Differences between Gymnosperms and Pteridophytes

Blaise Pascal's image for:
"Differences between Gymnosperms and Pteridophytes"
Image by: 

Plant terminology can be quite confusing, especially with words like gymnosperms and pteridophytes. The names don’t really convey any information about what they both refer to, at least for most people. What these two groups are, and the differences between them, will be explained.


One of the two groups of plants that have seeds is the gymnosperms. In fact the name gymnosperm means ‘naked seed’, and this describes the plant perfectly as the seeds are not part of a fruit but grow on their own, exposed or unprotected. This seed is commonly, in most of the gymnosperm plants, in the form of a cone and often referred to as a ‘pine cone’. This group features some of the most ancient plants among the seed plants and includes conifers (pines, spruces, and firs for example) as well as many other trees, shrubs, and even a few vine-like species of plants. These plants can be very useful for their timber and some have medicinal uses as well.


The pteridophytes are a very important group of plants that are considered the first true land plants. They are significantly older than the other types of plants and date back about 380 million years. Scientists know this because of fossil evidence of these plants. These plants are not seed plants, relying instead on spores to spread and reproduce. Pteriodophytes are actually the precursor to the seed plants and over time the seed plants evolved from them. This group includes ferns, different types of mosses and other plants. Sometimes the group name is used just to describe ferns, but this is incorrect.

What are the differences between them?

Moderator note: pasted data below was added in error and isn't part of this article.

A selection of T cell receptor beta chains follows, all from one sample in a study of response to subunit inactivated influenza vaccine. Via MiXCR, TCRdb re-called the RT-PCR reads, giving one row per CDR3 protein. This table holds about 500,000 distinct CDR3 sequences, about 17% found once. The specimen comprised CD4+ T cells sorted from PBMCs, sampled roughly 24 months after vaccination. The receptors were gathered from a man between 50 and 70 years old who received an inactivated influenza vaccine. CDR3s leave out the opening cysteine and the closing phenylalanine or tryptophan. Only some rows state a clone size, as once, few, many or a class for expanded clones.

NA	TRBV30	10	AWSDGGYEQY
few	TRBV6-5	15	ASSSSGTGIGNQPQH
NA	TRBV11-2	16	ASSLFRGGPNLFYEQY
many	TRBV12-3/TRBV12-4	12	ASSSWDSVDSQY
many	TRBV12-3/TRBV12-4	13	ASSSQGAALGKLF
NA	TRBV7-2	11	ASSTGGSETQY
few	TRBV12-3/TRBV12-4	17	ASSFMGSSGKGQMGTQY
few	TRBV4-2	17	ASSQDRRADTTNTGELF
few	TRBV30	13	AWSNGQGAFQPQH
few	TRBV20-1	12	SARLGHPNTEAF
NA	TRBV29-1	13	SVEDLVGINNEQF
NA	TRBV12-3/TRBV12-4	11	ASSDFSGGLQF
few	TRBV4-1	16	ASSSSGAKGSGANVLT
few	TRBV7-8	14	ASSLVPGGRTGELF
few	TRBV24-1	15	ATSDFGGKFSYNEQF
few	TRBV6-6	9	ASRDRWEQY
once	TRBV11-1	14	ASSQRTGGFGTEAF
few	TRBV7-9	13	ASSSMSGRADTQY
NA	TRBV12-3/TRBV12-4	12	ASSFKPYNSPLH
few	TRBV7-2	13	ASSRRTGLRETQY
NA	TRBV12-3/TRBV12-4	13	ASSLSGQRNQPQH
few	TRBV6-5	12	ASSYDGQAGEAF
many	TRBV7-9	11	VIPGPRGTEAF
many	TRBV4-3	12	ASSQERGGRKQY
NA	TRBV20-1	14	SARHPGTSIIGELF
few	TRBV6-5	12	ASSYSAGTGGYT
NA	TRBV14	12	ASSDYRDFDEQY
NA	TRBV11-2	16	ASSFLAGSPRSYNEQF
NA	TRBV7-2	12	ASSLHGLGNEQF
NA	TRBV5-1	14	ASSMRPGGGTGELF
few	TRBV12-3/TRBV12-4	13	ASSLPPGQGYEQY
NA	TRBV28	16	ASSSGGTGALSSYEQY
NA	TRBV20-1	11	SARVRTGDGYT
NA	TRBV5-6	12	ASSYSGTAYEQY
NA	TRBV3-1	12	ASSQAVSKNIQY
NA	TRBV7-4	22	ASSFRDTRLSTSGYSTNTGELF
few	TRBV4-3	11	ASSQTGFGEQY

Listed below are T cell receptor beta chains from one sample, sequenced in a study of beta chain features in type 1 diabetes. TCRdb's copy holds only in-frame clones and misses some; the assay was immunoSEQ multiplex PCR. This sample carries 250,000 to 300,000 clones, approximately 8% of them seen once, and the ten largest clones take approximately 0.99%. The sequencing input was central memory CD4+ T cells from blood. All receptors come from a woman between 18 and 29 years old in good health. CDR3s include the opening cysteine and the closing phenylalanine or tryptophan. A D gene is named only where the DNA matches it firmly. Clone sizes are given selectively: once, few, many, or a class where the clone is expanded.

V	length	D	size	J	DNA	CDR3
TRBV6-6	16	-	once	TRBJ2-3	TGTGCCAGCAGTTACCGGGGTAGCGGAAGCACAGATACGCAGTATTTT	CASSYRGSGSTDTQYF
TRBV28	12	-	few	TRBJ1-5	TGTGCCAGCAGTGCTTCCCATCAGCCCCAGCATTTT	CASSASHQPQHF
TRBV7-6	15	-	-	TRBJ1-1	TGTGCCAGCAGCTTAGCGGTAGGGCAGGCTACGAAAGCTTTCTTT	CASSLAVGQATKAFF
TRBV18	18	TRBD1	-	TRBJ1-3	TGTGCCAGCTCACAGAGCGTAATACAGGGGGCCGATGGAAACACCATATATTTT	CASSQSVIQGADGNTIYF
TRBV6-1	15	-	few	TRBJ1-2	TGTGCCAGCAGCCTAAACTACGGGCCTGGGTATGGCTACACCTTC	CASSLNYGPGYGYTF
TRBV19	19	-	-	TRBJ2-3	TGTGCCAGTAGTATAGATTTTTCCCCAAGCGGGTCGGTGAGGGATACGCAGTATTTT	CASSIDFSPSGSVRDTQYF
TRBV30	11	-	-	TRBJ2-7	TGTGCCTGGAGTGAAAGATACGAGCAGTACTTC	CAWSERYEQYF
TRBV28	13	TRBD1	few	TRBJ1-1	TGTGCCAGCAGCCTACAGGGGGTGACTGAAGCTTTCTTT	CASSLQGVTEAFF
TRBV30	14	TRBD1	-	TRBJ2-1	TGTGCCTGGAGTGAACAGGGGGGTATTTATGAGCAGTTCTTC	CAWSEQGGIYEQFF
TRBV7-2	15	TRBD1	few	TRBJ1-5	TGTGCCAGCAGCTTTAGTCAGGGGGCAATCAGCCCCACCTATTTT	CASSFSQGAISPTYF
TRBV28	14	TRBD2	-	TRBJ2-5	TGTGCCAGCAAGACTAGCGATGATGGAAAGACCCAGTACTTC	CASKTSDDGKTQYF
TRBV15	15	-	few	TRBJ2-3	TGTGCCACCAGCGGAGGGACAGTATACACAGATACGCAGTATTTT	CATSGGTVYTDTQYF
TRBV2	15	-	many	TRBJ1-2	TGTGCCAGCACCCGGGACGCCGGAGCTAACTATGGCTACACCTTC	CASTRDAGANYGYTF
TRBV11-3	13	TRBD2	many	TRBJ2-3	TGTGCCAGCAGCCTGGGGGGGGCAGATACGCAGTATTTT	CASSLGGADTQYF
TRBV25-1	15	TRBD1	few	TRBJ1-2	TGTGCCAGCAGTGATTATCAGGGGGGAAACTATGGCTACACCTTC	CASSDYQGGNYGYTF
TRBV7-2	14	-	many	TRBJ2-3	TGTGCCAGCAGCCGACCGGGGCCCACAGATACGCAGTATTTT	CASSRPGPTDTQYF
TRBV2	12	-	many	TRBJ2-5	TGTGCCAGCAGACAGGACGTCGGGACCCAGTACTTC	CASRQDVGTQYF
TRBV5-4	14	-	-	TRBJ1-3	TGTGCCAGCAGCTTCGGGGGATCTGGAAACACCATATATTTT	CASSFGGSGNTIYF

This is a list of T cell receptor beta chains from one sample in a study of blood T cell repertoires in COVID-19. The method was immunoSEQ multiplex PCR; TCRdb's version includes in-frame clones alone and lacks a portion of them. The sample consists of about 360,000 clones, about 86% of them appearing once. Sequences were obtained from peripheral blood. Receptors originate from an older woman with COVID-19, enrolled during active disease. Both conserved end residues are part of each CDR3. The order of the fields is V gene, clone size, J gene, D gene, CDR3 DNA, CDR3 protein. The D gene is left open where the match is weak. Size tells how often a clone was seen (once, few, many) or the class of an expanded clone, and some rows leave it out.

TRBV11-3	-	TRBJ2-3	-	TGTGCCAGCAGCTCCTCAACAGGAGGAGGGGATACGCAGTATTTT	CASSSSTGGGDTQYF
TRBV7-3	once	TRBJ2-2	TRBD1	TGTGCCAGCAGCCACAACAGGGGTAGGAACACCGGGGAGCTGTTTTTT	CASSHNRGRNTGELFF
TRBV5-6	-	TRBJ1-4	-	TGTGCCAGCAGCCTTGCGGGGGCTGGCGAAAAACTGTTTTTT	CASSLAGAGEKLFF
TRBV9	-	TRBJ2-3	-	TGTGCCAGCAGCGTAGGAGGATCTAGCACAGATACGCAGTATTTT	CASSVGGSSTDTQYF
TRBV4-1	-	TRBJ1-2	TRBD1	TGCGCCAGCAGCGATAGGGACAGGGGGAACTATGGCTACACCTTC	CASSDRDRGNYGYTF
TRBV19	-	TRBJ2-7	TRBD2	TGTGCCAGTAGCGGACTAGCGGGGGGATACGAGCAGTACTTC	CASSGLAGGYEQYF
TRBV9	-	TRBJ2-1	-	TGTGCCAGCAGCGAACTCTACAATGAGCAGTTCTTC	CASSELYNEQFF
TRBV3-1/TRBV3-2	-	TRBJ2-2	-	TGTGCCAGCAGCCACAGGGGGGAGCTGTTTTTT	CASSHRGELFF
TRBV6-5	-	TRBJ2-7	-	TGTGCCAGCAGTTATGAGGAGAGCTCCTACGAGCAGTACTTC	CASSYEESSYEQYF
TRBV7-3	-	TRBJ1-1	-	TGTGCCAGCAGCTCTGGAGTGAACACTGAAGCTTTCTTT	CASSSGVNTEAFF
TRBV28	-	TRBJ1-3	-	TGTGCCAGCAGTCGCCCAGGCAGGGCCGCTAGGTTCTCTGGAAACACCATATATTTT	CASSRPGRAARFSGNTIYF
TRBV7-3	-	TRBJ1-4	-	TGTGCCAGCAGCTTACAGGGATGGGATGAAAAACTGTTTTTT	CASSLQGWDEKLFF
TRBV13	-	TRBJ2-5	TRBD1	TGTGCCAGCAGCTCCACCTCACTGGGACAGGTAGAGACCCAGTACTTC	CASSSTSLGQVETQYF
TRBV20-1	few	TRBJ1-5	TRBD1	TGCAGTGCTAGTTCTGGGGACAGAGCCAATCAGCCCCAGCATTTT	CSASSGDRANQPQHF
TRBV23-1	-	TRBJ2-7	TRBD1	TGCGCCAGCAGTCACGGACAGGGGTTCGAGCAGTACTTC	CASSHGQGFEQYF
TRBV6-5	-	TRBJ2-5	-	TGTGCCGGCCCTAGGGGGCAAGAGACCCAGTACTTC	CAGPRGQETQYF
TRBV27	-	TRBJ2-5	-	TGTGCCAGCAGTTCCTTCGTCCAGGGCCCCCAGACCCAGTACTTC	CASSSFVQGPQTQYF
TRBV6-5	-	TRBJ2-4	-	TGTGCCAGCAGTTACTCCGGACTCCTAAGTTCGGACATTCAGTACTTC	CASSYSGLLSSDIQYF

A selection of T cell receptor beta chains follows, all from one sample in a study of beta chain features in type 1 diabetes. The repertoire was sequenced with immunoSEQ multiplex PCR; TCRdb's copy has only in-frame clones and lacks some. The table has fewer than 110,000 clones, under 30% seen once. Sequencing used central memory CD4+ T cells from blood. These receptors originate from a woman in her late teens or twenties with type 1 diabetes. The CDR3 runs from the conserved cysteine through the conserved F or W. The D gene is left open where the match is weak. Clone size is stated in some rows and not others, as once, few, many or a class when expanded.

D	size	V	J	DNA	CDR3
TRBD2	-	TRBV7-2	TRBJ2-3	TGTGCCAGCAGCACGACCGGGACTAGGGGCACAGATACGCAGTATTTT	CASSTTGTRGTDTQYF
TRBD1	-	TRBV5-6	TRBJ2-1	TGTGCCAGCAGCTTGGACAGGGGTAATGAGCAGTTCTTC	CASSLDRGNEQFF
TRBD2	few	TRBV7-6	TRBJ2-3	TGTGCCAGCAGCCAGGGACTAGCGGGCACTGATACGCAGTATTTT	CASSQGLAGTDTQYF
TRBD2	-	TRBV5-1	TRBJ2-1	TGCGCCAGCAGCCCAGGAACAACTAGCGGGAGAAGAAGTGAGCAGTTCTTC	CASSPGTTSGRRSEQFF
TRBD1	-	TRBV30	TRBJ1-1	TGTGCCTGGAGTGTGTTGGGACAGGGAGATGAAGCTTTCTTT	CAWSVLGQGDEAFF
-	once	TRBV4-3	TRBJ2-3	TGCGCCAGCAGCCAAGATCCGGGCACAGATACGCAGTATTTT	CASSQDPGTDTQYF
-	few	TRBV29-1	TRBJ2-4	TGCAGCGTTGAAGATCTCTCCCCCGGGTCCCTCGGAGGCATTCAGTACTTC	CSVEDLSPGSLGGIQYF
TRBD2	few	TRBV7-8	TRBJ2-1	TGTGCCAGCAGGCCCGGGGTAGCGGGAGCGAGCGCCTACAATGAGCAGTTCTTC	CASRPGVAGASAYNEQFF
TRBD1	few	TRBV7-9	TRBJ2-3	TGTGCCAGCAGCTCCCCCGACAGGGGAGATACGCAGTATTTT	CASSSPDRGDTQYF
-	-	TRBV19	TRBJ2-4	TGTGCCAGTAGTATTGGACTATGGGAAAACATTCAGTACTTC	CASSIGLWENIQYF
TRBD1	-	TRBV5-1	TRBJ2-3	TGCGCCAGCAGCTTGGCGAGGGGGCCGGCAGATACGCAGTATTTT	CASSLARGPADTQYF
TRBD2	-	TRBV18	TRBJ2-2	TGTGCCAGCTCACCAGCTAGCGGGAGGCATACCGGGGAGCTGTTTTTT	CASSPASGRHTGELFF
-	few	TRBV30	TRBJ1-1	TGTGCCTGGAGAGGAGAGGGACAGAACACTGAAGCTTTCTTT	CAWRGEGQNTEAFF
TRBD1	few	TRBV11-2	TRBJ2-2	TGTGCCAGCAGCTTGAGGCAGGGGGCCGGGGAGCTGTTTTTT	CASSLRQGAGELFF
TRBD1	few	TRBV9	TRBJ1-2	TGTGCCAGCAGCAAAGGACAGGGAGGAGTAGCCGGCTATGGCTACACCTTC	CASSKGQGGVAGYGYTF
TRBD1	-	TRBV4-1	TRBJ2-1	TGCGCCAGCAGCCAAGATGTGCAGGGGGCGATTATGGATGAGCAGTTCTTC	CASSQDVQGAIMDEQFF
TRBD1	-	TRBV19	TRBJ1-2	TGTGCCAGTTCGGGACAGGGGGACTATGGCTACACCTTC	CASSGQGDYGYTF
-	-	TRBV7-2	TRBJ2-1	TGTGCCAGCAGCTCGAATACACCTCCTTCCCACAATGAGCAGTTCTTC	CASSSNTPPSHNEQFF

Though gymnosperms evolved from pteridophytes, they are quite different from each other. The plant bodies of gymnosperms are typically much larger than the pteridophytes. All gymnosperms are also heterosporous, meaning that they produce two different kinds of spores, while pteridophytes may be both heterosporous and homosporous. Fertilization with a pollen tube, as well as pollination, are not present in pteridophytes but are in gymnosperms. Gymnosperms can also have secondary growth of the plant while pteridophytes don’t. The final difference between the two groups is in the roots of both types of plants. Gymnosperms have a tap root while the pteridophytes do not. The tap root grows down vertically into soil and other roots sprout from it in horizontal or nearly horizontal directions. The roots of the pteridophytes grow randomly or by chance and follow no specific pattern or system like the tap root of gymnosperms.

Other sources:

Rajan, S. Sundara. Introduction to Modern Botany

More about this author: Blaise Pascal

From Around the Web

  • InfoBoxCallToAction ActionArrow
  • InfoBoxCallToAction ActionArrow
  • InfoBoxCallToAction ActionArrow